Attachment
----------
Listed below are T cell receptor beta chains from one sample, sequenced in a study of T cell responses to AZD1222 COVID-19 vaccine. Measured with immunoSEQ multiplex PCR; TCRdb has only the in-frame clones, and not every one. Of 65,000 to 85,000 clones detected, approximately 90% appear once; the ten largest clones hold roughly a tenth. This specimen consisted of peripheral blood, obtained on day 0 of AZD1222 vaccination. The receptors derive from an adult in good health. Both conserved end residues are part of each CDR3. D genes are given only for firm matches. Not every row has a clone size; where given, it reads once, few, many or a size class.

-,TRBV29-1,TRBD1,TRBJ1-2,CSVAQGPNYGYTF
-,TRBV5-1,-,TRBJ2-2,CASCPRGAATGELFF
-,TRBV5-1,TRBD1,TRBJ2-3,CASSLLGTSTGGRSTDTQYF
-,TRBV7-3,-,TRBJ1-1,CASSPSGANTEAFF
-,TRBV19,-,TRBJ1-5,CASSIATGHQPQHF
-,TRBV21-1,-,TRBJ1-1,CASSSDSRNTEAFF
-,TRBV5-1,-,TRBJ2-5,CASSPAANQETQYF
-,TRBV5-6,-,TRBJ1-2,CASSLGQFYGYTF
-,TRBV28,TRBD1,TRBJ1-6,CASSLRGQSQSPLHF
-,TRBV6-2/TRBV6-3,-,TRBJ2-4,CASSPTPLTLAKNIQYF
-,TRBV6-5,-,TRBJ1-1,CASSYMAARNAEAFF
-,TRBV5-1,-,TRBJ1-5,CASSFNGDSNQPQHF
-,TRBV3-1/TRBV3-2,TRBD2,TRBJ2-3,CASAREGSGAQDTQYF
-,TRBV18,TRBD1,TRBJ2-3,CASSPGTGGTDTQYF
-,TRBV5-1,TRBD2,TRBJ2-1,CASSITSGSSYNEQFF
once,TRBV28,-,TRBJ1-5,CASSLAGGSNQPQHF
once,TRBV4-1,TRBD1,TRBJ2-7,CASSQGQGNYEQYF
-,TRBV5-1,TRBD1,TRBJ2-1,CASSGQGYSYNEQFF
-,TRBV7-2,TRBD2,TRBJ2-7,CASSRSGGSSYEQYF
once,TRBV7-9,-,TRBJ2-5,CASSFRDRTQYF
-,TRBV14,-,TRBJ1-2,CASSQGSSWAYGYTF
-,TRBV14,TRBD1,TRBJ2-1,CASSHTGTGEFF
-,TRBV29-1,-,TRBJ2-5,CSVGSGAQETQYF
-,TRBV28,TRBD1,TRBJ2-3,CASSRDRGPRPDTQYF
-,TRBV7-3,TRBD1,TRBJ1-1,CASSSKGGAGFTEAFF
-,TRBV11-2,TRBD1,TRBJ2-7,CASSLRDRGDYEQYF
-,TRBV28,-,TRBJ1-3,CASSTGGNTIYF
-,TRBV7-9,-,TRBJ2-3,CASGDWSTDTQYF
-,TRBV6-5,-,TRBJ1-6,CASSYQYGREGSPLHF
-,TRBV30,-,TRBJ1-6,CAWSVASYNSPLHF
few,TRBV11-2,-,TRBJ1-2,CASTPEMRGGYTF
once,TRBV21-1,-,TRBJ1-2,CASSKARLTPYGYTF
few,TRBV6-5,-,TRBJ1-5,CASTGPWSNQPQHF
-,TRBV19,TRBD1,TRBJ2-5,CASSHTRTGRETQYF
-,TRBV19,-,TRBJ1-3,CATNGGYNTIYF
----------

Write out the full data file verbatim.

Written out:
Listed below are T cell receptor beta chains from one sample, sequenced in a study of T cell responses to AZD1222 COVID-19 vaccine. Measured with immunoSEQ multiplex PCR; TCRdb has only the in-frame clones, and not every one. Of 65,000 to 85,000 clones detected, approximately 90% appear once; the ten largest clones hold roughly a tenth. This specimen consisted of peripheral blood, obtained on day 0 of AZD1222 vaccination. The receptors derive from an adult in good health. Both conserved end residues are part of each CDR3. D genes are given only for firm matches. Not every row has a clone size; where given, it reads once, few, many or a size class.

-,TRBV29-1,TRBD1,TRBJ1-2,CSVAQGPNYGYTF
-,TRBV5-1,-,TRBJ2-2,CASCPRGAATGELFF
-,TRBV5-1,TRBD1,TRBJ2-3,CASSLLGTSTGGRSTDTQYF
-,TRBV7-3,-,TRBJ1-1,CASSPSGANTEAFF
-,TRBV19,-,TRBJ1-5,CASSIATGHQPQHF
-,TRBV21-1,-,TRBJ1-1,CASSSDSRNTEAFF
-,TRBV5-1,-,TRBJ2-5,CASSPAANQETQYF
-,TRBV5-6,-,TRBJ1-2,CASSLGQFYGYTF
-,TRBV28,TRBD1,TRBJ1-6,CASSLRGQSQSPLHF
-,TRBV6-2/TRBV6-3,-,TRBJ2-4,CASSPTPLTLAKNIQYF
-,TRBV6-5,-,TRBJ1-1,CASSYMAARNAEAFF
-,TRBV5-1,-,TRBJ1-5,CASSFNGDSNQPQHF
-,TRBV3-1/TRBV3-2,TRBD2,TRBJ2-3,CASAREGSGAQDTQYF
-,TRBV18,TRBD1,TRBJ2-3,CASSPGTGGTDTQYF
-,TRBV5-1,TRBD2,TRBJ2-1,CASSITSGSSYNEQFF
once,TRBV28,-,TRBJ1-5,CASSLAGGSNQPQHF
once,TRBV4-1,TRBD1,TRBJ2-7,CASSQGQGNYEQYF
-,TRBV5-1,TRBD1,TRBJ2-1,CASSGQGYSYNEQFF
-,TRBV7-2,TRBD2,TRBJ2-7,CASSRSGGSSYEQYF
once,TRBV7-9,-,TRBJ2-5,CASSFRDRTQYF
-,TRBV14,-,TRBJ1-2,CASSQGSSWAYGYTF
-,TRBV14,TRBD1,TRBJ2-1,CASSHTGTGEFF
-,TRBV29-1,-,TRBJ2-5,CSVGSGAQETQYF
-,TRBV28,TRBD1,TRBJ2-3,CASSRDRGPRPDTQYF
-,TRBV7-3,TRBD1,TRBJ1-1,CASSSKGGAGFTEAFF
-,TRBV11-2,TRBD1,TRBJ2-7,CASSLRDRGDYEQYF
-,TRBV28,-,TRBJ1-3,CASSTGGNTIYF
-,TRBV7-9,-,TRBJ2-3,CASGDWSTDTQYF
-,TRBV6-5,-,TRBJ1-6,CASSYQYGREGSPLHF
-,TRBV30,-,TRBJ1-6,CAWSVASYNSPLHF
few,TRBV11-2,-,TRBJ1-2,CASTPEMRGGYTF
once,TRBV21-1,-,TRBJ1-2,CASSKARLTPYGYTF
few,TRBV6-5,-,TRBJ1-5,CASTGPWSNQPQHF
-,TRBV19,TRBD1,TRBJ2-5,CASSHTRTGRETQYF
-,TRBV19,-,TRBJ1-3,CATNGGYNTIYF